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Home > Arhiva > 2011 > Numar: 3 > An Attempt to Find New Concepts of Social Work in the Context of Changes in Social Policy in Hungary and in the European Union

 An Attempt to Find New Concepts of Social Work in the Context of Changes in Social Policy in Hungary and in the European Union

  • Gabor Hegyesi (Social Innovation Foundation, 1073 Budapest, Erzsébet krt. 53.
  • Katalin Talyigás (Social Innovation Foundation, 1073 Budapest, Erzsébet krt. 53.
  • Orsolya Fekete (Social Innovation Foundation, 1073 Budapest, Erzsébet krt. 53.

It has been a very important concept that social work has to have a multi-functional relationship with social policy. As a Hungarian practitioner before WW II, Rezső Hilscher, the leading professional figure of the ‘Hungarian Settlement Movement’ wrote in his well-known paraphrase: “Social work personalizes the impersonal social policy” through the work of social workers. Social policy itself can be divided into two major types. The statutory social policy (as a part of the general policy of the government, of the Parliament) decides about the values in social policy, and as a consequence, the social rights of people, the target groups of social provision, the responsibilities of the various participants of social activities (central bodies, local governments), and the resources to spend on social goals, etc., while the non-statutory ‘social policy’ (social provision) is offered by the civil sector, the market and the informal sector. This conceptual and practical cooperation between the two professions (social work and social policy) made it possible that the golden age of social work was in the heights of the welfare state period of social policy (1950-1980) internationally, but due to the special political structure of CEE countries, social work had to be reinvented after the transition. The central question of this short summary is: how to (or not to) accommodate social work itself to the changes of social policy after the welfare state period, in the last decades. These changes can be described shortly as the changes of the welfare states. These changes mainly mean withdrawal of the state from either social service provisions, or/and financing social service provisions. This has been the major trend in the world, but in Central-East Europe there was an additional factor that made it even more complicated, that of the political changes in 1989-1990. Then, again, the recent economic crisis and demographic changes in the world gave a further impetus to the problem, e.g. there are more social problems and less financial resources. How is it possible to come out of this trap? How does it affect social work? This is the basic conceptual frame this presentation tries to partly summarize what is going on, and also tries to come up with some new ideas, suggestions.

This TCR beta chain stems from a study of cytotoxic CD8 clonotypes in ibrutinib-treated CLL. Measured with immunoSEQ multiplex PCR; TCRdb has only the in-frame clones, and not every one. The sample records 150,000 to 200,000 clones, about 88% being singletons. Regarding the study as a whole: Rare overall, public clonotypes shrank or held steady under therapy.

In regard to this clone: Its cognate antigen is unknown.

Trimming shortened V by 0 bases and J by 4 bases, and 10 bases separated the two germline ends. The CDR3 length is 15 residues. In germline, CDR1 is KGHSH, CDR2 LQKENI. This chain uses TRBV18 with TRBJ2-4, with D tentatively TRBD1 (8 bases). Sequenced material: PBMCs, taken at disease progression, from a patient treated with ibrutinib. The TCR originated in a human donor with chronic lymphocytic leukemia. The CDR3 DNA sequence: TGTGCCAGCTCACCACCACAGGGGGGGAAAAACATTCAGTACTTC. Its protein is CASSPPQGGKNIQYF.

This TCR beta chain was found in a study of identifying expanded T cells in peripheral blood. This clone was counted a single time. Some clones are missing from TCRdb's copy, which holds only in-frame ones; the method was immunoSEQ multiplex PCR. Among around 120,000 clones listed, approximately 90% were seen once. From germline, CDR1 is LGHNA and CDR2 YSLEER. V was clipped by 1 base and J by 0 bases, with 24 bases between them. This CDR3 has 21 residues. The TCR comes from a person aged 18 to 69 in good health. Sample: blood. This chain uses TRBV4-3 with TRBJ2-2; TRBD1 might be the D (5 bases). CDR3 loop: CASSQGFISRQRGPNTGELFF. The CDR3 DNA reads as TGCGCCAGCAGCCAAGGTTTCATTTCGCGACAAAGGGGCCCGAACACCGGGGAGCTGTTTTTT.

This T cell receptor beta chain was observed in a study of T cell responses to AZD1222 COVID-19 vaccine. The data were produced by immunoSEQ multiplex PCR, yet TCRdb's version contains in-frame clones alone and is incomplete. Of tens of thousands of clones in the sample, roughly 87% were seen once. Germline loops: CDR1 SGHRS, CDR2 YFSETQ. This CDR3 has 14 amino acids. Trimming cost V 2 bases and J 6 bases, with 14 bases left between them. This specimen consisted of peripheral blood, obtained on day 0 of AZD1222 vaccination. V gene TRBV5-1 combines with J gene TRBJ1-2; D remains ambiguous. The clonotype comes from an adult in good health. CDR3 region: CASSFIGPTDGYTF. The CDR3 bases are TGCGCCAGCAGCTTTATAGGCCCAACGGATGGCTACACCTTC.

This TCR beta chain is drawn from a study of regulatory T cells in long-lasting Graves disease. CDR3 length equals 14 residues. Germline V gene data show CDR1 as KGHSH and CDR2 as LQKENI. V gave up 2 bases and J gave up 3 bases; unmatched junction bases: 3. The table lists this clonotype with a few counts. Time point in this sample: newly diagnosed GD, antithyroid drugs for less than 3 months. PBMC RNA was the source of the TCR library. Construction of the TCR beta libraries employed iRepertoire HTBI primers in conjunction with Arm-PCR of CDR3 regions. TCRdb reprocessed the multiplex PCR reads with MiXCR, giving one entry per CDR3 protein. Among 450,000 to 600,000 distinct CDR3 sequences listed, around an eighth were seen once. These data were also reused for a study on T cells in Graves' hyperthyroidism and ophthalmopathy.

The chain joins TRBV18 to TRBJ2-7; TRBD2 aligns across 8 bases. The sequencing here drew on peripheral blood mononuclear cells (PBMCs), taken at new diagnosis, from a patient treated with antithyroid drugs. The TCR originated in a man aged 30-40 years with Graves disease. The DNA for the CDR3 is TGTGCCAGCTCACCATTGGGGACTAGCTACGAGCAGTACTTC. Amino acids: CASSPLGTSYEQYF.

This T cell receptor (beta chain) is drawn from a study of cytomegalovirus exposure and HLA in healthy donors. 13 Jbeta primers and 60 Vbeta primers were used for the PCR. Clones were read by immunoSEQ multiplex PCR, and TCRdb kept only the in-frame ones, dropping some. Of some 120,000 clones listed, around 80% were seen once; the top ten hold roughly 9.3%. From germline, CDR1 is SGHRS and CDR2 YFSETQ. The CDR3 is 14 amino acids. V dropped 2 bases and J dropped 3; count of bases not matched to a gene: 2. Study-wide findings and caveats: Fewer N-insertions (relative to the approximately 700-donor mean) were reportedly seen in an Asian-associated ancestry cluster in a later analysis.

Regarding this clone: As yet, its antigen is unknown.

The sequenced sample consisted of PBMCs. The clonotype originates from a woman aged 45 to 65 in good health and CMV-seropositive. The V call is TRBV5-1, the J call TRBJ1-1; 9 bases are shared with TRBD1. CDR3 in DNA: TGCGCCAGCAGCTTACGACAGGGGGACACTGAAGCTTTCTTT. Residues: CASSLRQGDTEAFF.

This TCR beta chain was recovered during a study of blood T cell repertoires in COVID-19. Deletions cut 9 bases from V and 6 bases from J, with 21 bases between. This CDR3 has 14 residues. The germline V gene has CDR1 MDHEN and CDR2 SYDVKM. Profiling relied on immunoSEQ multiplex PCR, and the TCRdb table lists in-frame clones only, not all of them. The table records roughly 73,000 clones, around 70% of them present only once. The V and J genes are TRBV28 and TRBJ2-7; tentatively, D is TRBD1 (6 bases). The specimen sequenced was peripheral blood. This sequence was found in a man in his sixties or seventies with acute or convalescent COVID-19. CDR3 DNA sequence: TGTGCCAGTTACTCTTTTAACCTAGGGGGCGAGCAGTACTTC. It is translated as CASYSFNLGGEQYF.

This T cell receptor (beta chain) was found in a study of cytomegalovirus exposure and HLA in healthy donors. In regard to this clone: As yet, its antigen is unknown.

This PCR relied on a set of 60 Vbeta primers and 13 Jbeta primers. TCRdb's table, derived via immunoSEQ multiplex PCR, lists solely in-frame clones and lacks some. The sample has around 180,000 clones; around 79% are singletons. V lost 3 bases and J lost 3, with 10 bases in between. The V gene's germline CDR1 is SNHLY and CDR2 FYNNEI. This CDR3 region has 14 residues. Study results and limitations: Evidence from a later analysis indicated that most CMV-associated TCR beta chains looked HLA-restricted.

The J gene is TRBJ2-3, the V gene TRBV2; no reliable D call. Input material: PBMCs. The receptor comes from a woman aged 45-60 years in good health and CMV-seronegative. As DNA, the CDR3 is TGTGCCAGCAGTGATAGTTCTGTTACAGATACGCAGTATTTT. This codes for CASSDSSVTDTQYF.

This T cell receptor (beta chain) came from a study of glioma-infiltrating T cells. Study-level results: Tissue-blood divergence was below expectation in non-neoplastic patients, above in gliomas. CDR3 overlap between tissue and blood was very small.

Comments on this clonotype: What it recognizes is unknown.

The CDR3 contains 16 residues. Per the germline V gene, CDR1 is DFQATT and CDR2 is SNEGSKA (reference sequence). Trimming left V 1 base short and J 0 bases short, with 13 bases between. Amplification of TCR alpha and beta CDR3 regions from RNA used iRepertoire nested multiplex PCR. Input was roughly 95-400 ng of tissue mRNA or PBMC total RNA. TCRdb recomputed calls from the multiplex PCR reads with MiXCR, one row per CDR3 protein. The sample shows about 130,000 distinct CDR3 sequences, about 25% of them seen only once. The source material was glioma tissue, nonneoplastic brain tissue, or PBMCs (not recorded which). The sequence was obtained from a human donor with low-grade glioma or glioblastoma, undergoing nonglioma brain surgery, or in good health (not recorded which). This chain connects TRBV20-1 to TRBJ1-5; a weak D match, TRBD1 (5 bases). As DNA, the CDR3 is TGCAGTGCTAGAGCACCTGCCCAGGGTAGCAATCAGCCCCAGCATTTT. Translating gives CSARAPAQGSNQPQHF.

Keywords: social work, social policy, crisis of welfare states, changes of welfare regimes